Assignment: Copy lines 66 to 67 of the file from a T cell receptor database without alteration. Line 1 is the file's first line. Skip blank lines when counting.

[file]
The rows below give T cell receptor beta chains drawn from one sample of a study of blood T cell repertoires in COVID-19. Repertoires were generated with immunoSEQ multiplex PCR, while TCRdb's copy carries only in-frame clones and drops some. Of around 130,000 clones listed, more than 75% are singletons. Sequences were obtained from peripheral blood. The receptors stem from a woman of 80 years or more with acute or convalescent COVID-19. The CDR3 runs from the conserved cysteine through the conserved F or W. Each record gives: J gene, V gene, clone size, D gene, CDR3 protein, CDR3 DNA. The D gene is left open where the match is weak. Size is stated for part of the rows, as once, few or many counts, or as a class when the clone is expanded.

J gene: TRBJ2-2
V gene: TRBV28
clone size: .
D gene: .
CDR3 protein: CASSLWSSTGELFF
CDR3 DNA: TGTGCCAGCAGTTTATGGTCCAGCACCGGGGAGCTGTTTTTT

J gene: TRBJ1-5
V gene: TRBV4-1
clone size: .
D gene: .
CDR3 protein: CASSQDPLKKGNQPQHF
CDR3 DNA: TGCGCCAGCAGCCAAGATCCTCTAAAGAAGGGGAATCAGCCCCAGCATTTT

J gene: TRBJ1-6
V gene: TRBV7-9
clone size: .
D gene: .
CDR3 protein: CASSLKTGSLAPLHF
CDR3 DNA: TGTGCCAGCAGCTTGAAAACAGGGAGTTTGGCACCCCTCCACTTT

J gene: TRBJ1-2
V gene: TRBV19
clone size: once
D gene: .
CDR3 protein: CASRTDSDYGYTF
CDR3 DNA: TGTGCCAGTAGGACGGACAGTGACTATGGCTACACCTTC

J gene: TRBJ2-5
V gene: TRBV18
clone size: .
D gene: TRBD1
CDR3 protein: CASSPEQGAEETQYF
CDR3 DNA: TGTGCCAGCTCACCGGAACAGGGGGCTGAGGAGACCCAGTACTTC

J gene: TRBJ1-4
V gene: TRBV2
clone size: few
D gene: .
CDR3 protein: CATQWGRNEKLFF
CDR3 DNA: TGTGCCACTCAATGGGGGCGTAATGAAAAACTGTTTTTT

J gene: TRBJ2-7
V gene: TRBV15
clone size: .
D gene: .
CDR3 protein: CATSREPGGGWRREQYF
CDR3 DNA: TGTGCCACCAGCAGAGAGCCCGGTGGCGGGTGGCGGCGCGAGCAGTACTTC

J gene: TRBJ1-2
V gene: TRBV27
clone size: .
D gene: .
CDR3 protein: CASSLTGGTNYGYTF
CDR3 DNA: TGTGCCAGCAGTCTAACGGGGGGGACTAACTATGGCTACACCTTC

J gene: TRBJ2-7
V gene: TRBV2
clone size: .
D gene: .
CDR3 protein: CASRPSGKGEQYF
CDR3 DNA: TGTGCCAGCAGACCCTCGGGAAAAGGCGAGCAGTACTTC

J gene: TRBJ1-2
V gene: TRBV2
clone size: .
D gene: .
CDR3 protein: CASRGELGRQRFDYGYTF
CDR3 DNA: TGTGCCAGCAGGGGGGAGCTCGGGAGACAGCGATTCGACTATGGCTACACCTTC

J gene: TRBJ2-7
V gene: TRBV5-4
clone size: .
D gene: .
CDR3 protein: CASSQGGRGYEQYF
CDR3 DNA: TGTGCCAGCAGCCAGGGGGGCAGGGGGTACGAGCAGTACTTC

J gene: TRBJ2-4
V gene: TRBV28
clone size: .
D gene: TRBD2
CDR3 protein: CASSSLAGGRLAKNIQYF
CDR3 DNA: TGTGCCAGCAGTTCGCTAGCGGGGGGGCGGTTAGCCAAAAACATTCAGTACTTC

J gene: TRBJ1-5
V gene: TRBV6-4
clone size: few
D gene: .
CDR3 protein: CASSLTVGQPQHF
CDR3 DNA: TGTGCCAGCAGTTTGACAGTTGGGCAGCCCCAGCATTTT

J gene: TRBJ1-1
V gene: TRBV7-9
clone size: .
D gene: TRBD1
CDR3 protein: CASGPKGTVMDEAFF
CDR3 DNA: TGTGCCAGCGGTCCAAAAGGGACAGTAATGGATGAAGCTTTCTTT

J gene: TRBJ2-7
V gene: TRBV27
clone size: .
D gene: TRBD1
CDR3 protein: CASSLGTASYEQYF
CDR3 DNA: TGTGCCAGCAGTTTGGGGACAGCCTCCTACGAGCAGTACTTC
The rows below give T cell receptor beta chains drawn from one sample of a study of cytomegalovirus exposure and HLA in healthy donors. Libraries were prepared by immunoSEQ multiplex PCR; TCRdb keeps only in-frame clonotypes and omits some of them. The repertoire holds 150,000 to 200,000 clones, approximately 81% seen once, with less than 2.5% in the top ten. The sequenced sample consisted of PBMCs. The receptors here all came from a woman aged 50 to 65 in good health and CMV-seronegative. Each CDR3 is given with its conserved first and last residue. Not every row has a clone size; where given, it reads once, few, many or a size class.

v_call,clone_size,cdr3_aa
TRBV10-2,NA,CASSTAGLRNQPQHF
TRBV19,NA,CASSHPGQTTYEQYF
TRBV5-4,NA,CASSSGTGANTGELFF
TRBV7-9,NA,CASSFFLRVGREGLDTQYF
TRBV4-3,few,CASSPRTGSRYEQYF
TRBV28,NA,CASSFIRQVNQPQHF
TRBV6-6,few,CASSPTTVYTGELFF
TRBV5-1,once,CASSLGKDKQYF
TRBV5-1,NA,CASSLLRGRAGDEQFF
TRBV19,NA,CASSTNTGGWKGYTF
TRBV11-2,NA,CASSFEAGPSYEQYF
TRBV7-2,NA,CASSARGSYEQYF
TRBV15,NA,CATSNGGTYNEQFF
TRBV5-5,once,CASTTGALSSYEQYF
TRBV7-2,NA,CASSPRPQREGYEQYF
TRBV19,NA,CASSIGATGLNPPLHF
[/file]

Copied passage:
CDR3 protein: CASSQGGRGYEQYF
CDR3 DNA: TGTGCCAGCAGCCAGGGGGGCAGGGGGTACGAGCAGTACTTC